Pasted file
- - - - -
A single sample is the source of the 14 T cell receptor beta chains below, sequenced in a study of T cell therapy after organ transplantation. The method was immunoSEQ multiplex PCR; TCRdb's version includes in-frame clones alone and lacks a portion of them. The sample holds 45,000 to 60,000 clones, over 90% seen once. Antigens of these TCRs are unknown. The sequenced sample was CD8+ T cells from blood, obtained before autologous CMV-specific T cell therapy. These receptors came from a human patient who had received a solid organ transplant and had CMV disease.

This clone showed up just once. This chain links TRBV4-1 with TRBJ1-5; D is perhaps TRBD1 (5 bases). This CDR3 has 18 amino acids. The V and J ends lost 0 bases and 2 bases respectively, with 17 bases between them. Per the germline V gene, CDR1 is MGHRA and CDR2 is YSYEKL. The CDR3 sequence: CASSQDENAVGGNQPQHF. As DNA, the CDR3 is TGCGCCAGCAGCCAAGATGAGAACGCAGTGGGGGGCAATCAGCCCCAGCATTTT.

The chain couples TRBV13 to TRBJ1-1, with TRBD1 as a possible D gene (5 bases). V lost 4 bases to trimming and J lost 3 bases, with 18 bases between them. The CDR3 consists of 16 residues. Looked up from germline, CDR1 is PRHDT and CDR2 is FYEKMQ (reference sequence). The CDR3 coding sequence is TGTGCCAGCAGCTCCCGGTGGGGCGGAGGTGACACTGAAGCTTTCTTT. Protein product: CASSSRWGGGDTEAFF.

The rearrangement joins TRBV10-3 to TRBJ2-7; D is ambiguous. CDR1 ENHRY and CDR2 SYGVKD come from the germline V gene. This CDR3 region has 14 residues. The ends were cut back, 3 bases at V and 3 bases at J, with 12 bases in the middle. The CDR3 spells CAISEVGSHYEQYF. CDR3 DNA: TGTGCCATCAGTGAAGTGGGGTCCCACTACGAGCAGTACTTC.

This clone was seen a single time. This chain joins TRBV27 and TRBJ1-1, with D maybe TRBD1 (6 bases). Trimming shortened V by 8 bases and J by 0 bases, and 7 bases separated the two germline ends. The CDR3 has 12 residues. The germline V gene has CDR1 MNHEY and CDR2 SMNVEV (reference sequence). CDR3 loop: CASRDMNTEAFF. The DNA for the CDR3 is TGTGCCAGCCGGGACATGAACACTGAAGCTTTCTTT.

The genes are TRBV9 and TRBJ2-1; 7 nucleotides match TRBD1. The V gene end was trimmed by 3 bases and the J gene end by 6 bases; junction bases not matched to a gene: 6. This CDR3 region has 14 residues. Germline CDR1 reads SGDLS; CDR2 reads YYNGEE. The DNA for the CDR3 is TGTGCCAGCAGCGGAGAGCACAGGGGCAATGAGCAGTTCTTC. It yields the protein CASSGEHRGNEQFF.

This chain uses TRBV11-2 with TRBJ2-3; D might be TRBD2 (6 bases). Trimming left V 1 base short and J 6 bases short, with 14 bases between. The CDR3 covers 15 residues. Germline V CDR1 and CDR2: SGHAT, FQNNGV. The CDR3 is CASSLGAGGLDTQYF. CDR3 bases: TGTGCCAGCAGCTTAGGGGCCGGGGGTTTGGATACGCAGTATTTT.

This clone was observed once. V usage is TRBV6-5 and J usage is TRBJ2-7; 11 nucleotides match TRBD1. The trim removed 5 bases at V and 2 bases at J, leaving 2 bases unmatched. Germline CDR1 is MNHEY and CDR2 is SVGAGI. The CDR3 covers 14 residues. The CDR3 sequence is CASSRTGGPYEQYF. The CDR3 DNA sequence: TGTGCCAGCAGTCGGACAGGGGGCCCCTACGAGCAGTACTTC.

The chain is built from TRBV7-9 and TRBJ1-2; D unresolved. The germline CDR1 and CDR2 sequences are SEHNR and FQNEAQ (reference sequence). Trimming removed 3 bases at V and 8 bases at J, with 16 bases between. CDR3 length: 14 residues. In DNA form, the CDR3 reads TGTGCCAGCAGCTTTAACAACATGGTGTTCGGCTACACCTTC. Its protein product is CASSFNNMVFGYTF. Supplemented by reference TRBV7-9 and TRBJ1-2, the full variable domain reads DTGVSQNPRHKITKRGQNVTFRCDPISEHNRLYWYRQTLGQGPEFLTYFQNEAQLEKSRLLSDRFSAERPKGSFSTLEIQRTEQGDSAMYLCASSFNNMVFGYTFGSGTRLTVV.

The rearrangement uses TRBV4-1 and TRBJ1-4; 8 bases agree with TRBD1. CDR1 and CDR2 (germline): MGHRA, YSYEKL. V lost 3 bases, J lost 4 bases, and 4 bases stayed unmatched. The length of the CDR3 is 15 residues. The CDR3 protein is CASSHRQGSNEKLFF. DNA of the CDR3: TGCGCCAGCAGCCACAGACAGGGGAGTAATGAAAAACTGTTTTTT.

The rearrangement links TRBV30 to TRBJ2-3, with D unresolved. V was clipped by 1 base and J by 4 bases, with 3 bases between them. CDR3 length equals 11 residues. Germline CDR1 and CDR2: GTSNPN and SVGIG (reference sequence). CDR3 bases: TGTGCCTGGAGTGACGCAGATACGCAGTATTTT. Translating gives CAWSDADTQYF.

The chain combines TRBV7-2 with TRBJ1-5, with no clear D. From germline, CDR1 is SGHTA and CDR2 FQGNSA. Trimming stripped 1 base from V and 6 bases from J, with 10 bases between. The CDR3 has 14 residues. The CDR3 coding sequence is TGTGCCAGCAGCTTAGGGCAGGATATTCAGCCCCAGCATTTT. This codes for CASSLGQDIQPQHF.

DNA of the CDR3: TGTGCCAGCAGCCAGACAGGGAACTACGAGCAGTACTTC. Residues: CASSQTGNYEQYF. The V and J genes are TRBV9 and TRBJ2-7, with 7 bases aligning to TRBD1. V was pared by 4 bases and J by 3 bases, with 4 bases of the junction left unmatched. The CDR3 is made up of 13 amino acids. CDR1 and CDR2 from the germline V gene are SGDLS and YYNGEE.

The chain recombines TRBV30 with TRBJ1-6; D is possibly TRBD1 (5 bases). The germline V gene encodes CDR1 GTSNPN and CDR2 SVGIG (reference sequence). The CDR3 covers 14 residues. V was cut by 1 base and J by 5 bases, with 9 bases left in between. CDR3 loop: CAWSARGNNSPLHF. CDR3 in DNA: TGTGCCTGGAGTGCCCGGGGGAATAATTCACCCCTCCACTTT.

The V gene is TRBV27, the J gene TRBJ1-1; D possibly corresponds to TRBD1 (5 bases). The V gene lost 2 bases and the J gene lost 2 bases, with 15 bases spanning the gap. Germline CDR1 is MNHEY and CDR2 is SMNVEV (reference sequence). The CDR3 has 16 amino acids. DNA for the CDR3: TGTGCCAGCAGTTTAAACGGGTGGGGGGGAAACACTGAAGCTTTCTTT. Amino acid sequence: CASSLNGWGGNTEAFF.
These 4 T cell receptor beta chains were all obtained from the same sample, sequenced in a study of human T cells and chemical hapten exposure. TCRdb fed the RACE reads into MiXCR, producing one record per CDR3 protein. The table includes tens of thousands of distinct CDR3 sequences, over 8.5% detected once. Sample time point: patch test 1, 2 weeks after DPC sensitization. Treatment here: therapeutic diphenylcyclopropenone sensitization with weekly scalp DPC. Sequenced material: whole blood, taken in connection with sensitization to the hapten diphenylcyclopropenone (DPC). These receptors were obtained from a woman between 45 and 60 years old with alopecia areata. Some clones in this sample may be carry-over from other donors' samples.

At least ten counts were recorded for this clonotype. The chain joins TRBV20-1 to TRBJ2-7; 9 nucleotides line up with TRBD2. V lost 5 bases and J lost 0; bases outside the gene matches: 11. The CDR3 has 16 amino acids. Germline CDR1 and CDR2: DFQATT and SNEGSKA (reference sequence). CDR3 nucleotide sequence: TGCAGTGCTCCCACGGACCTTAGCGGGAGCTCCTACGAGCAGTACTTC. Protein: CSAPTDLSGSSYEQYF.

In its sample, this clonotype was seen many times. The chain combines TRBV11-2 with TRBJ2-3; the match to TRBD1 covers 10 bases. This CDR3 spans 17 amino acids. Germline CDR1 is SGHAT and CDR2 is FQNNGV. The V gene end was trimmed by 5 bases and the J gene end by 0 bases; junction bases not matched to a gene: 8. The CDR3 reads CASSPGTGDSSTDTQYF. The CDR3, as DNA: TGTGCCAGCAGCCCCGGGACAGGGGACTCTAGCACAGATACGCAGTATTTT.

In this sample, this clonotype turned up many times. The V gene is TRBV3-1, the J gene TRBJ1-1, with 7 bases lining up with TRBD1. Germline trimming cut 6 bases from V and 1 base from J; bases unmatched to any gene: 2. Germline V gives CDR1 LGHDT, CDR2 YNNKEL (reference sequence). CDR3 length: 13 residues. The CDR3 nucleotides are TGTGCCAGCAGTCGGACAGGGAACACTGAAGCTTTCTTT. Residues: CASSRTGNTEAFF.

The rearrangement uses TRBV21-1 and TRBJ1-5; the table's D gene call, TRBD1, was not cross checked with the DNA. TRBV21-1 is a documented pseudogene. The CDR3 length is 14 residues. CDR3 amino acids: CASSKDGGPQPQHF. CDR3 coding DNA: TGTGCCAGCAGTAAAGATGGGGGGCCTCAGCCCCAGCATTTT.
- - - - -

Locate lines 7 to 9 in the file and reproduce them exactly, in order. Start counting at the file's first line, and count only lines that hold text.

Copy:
This chain uses TRBV11-2 with TRBJ2-3; D might be TRBD2 (6 bases). Trimming left V 1 base short and J 6 bases short, with 14 bases between. The CDR3 covers 15 residues. Germline V CDR1 and CDR2: SGHAT, FQNNGV. The CDR3 is CASSLGAGGLDTQYF. CDR3 bases: TGTGCCAGCAGCTTAGGGGCCGGGGGTTTGGATACGCAGTATTTT.

This clone was observed once. V usage is TRBV6-5 and J usage is TRBJ2-7; 11 nucleotides match TRBD1. The trim removed 5 bases at V and 2 bases at J, leaving 2 bases unmatched. Germline CDR1 is MNHEY and CDR2 is SVGAGI. The CDR3 covers 14 residues. The CDR3 sequence is CASSRTGGPYEQYF. The CDR3 DNA sequence: TGTGCCAGCAGTCGGACAGGGGGCCCCTACGAGCAGTACTTC.

The chain is built from TRBV7-9 and TRBJ1-2; D unresolved. The germline CDR1 and CDR2 sequences are SEHNR and FQNEAQ (reference sequence). Trimming removed 3 bases at V and 8 bases at J, with 16 bases between. CDR3 length: 14 residues. In DNA form, the CDR3 reads TGTGCCAGCAGCTTTAACAACATGGTGTTCGGCTACACCTTC. Its protein product is CASSFNNMVFGYTF. Supplemented by reference TRBV7-9 and TRBJ1-2, the full variable domain reads DTGVSQNPRHKITKRGQNVTFRCDPISEHNRLYWYRQTLGQGPEFLTYFQNEAQLEKSRLLSDRFSAERPKGSFSTLEIQRTEQGDSAMYLCASSFNNMVFGYTFGSGTRLTVV.